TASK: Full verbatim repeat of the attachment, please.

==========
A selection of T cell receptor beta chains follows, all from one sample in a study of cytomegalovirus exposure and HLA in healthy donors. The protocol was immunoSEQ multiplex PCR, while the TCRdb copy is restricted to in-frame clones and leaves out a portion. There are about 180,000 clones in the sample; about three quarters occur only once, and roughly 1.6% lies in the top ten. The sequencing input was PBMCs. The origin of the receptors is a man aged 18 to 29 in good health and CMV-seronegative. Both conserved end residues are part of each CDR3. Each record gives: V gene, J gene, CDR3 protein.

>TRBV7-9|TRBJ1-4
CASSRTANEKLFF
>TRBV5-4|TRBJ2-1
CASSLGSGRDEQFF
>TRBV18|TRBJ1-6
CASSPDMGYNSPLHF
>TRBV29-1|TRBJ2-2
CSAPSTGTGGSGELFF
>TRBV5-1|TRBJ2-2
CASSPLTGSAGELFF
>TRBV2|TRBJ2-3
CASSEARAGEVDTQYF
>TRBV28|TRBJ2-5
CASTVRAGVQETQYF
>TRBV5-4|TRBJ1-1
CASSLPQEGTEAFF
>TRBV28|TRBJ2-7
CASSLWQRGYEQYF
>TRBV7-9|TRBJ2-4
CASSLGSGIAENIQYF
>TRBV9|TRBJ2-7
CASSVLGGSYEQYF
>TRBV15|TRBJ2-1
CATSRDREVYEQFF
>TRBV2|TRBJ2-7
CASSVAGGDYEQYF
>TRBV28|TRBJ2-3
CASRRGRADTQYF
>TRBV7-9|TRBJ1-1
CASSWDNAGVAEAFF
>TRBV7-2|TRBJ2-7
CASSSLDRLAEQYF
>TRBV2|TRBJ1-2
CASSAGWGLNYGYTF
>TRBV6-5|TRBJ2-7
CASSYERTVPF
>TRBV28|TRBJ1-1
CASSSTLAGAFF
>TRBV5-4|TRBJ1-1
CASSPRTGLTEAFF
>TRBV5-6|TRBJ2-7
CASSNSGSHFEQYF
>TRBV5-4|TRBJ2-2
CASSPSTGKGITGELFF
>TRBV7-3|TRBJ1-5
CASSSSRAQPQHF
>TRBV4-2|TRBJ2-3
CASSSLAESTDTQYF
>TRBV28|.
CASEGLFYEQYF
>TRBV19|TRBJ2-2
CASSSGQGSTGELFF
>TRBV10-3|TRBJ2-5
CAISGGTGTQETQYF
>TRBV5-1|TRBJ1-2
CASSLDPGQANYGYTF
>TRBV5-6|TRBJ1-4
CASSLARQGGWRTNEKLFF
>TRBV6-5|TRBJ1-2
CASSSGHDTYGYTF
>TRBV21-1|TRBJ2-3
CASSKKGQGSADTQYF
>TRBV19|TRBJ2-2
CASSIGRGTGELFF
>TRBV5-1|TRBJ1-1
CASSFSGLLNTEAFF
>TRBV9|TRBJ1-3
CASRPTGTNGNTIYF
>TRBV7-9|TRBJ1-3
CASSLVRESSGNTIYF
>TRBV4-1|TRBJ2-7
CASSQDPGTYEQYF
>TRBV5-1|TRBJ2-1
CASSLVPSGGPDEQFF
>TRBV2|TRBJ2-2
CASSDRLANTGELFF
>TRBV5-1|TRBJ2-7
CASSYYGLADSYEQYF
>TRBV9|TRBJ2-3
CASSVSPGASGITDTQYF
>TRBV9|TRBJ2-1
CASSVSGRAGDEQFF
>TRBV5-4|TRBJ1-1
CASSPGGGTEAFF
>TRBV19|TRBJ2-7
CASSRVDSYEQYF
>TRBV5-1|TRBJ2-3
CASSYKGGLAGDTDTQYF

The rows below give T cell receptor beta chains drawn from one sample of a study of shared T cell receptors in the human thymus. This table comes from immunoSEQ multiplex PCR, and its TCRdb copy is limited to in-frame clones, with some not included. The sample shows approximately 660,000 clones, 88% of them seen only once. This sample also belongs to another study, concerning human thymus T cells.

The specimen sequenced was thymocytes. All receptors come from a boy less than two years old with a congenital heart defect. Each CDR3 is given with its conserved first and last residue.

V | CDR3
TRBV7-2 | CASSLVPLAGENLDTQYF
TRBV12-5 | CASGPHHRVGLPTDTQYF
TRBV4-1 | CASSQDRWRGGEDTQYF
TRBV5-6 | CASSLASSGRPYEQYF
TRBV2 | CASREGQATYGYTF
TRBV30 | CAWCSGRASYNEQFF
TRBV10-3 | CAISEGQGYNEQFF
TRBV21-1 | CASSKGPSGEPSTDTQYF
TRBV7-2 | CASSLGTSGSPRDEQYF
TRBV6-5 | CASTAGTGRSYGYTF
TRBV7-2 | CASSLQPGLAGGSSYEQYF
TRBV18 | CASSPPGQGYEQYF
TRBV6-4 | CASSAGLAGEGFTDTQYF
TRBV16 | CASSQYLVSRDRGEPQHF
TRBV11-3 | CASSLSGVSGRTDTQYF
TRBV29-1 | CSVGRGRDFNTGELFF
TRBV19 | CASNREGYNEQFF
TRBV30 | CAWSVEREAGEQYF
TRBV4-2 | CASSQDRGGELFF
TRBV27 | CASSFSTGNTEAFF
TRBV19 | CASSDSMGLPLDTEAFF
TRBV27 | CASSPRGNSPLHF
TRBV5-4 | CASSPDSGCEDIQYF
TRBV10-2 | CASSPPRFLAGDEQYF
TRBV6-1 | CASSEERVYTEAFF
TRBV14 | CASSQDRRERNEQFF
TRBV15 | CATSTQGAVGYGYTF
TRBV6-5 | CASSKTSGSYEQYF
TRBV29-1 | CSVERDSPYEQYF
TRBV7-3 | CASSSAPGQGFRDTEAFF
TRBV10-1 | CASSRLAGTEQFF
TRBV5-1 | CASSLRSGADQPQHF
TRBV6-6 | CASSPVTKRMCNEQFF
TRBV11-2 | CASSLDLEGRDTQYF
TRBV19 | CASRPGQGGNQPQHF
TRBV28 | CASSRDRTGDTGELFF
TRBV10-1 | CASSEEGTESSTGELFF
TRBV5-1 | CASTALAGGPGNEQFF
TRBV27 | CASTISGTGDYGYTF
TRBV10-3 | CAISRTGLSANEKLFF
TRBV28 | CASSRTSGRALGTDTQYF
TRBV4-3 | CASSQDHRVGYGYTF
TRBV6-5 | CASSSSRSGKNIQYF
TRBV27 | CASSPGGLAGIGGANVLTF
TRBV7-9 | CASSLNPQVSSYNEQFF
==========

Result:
A selection of T cell receptor beta chains follows, all from one sample in a study of cytomegalovirus exposure and HLA in healthy donors. The protocol was immunoSEQ multiplex PCR, while the TCRdb copy is restricted to in-frame clones and leaves out a portion. There are about 180,000 clones in the sample; about three quarters occur only once, and roughly 1.6% lies in the top ten. The sequencing input was PBMCs. The origin of the receptors is a man aged 18 to 29 in good health and CMV-seronegative. Both conserved end residues are part of each CDR3. Each record gives: V gene, J gene, CDR3 protein.

>TRBV7-9|TRBJ1-4
CASSRTANEKLFF
>TRBV5-4|TRBJ2-1
CASSLGSGRDEQFF
>TRBV18|TRBJ1-6
CASSPDMGYNSPLHF
>TRBV29-1|TRBJ2-2
CSAPSTGTGGSGELFF
>TRBV5-1|TRBJ2-2
CASSPLTGSAGELFF
>TRBV2|TRBJ2-3
CASSEARAGEVDTQYF
>TRBV28|TRBJ2-5
CASTVRAGVQETQYF
>TRBV5-4|TRBJ1-1
CASSLPQEGTEAFF
>TRBV28|TRBJ2-7
CASSLWQRGYEQYF
>TRBV7-9|TRBJ2-4
CASSLGSGIAENIQYF
>TRBV9|TRBJ2-7
CASSVLGGSYEQYF
>TRBV15|TRBJ2-1
CATSRDREVYEQFF
>TRBV2|TRBJ2-7
CASSVAGGDYEQYF
>TRBV28|TRBJ2-3
CASRRGRADTQYF
>TRBV7-9|TRBJ1-1
CASSWDNAGVAEAFF
>TRBV7-2|TRBJ2-7
CASSSLDRLAEQYF
>TRBV2|TRBJ1-2
CASSAGWGLNYGYTF
>TRBV6-5|TRBJ2-7
CASSYERTVPF
>TRBV28|TRBJ1-1
CASSSTLAGAFF
>TRBV5-4|TRBJ1-1
CASSPRTGLTEAFF
>TRBV5-6|TRBJ2-7
CASSNSGSHFEQYF
>TRBV5-4|TRBJ2-2
CASSPSTGKGITGELFF
>TRBV7-3|TRBJ1-5
CASSSSRAQPQHF
>TRBV4-2|TRBJ2-3
CASSSLAESTDTQYF
>TRBV28|.
CASEGLFYEQYF
>TRBV19|TRBJ2-2
CASSSGQGSTGELFF
>TRBV10-3|TRBJ2-5
CAISGGTGTQETQYF
>TRBV5-1|TRBJ1-2
CASSLDPGQANYGYTF
>TRBV5-6|TRBJ1-4
CASSLARQGGWRTNEKLFF
>TRBV6-5|TRBJ1-2
CASSSGHDTYGYTF
>TRBV21-1|TRBJ2-3
CASSKKGQGSADTQYF
>TRBV19|TRBJ2-2
CASSIGRGTGELFF
>TRBV5-1|TRBJ1-1
CASSFSGLLNTEAFF
>TRBV9|TRBJ1-3
CASRPTGTNGNTIYF
>TRBV7-9|TRBJ1-3
CASSLVRESSGNTIYF
>TRBV4-1|TRBJ2-7
CASSQDPGTYEQYF
>TRBV5-1|TRBJ2-1
CASSLVPSGGPDEQFF
>TRBV2|TRBJ2-2
CASSDRLANTGELFF
>TRBV5-1|TRBJ2-7
CASSYYGLADSYEQYF
>TRBV9|TRBJ2-3
CASSVSPGASGITDTQYF
>TRBV9|TRBJ2-1
CASSVSGRAGDEQFF
>TRBV5-4|TRBJ1-1
CASSPGGGTEAFF
>TRBV19|TRBJ2-7
CASSRVDSYEQYF
>TRBV5-1|TRBJ2-3
CASSYKGGLAGDTDTQYF

The rows below give T cell receptor beta chains drawn from one sample of a study of shared T cell receptors in the human thymus. This table comes from immunoSEQ multiplex PCR, and its TCRdb copy is limited to in-frame clones, with some not included. The sample shows approximately 660,000 clones, 88% of them seen only once. This sample also belongs to another study, concerning human thymus T cells.

The specimen sequenced was thymocytes. All receptors come from a boy less than two years old with a congenital heart defect. Each CDR3 is given with its conserved first and last residue.

V | CDR3
TRBV7-2 | CASSLVPLAGENLDTQYF
TRBV12-5 | CASGPHHRVGLPTDTQYF
TRBV4-1 | CASSQDRWRGGEDTQYF
TRBV5-6 | CASSLASSGRPYEQYF
TRBV2 | CASREGQATYGYTF
TRBV30 | CAWCSGRASYNEQFF
TRBV10-3 | CAISEGQGYNEQFF
TRBV21-1 | CASSKGPSGEPSTDTQYF
TRBV7-2 | CASSLGTSGSPRDEQYF
TRBV6-5 | CASTAGTGRSYGYTF
TRBV7-2 | CASSLQPGLAGGSSYEQYF
TRBV18 | CASSPPGQGYEQYF
TRBV6-4 | CASSAGLAGEGFTDTQYF
TRBV16 | CASSQYLVSRDRGEPQHF
TRBV11-3 | CASSLSGVSGRTDTQYF
TRBV29-1 | CSVGRGRDFNTGELFF
TRBV19 | CASNREGYNEQFF
TRBV30 | CAWSVEREAGEQYF
TRBV4-2 | CASSQDRGGELFF
TRBV27 | CASSFSTGNTEAFF
TRBV19 | CASSDSMGLPLDTEAFF
TRBV27 | CASSPRGNSPLHF
TRBV5-4 | CASSPDSGCEDIQYF
TRBV10-2 | CASSPPRFLAGDEQYF
TRBV6-1 | CASSEERVYTEAFF
TRBV14 | CASSQDRRERNEQFF
TRBV15 | CATSTQGAVGYGYTF
TRBV6-5 | CASSKTSGSYEQYF
TRBV29-1 | CSVERDSPYEQYF
TRBV7-3 | CASSSAPGQGFRDTEAFF
TRBV10-1 | CASSRLAGTEQFF
TRBV5-1 | CASSLRSGADQPQHF
TRBV6-6 | CASSPVTKRMCNEQFF
TRBV11-2 | CASSLDLEGRDTQYF
TRBV19 | CASRPGQGGNQPQHF
TRBV28 | CASSRDRTGDTGELFF
TRBV10-1 | CASSEEGTESSTGELFF
TRBV5-1 | CASTALAGGPGNEQFF
TRBV27 | CASTISGTGDYGYTF
TRBV10-3 | CAISRTGLSANEKLFF
TRBV28 | CASSRTSGRALGTDTQYF
TRBV4-3 | CASSQDHRVGYGYTF
TRBV6-5 | CASSSSRSGKNIQYF
TRBV27 | CASSPGGLAGIGGANVLTF
TRBV7-9 | CASSLNPQVSSYNEQFF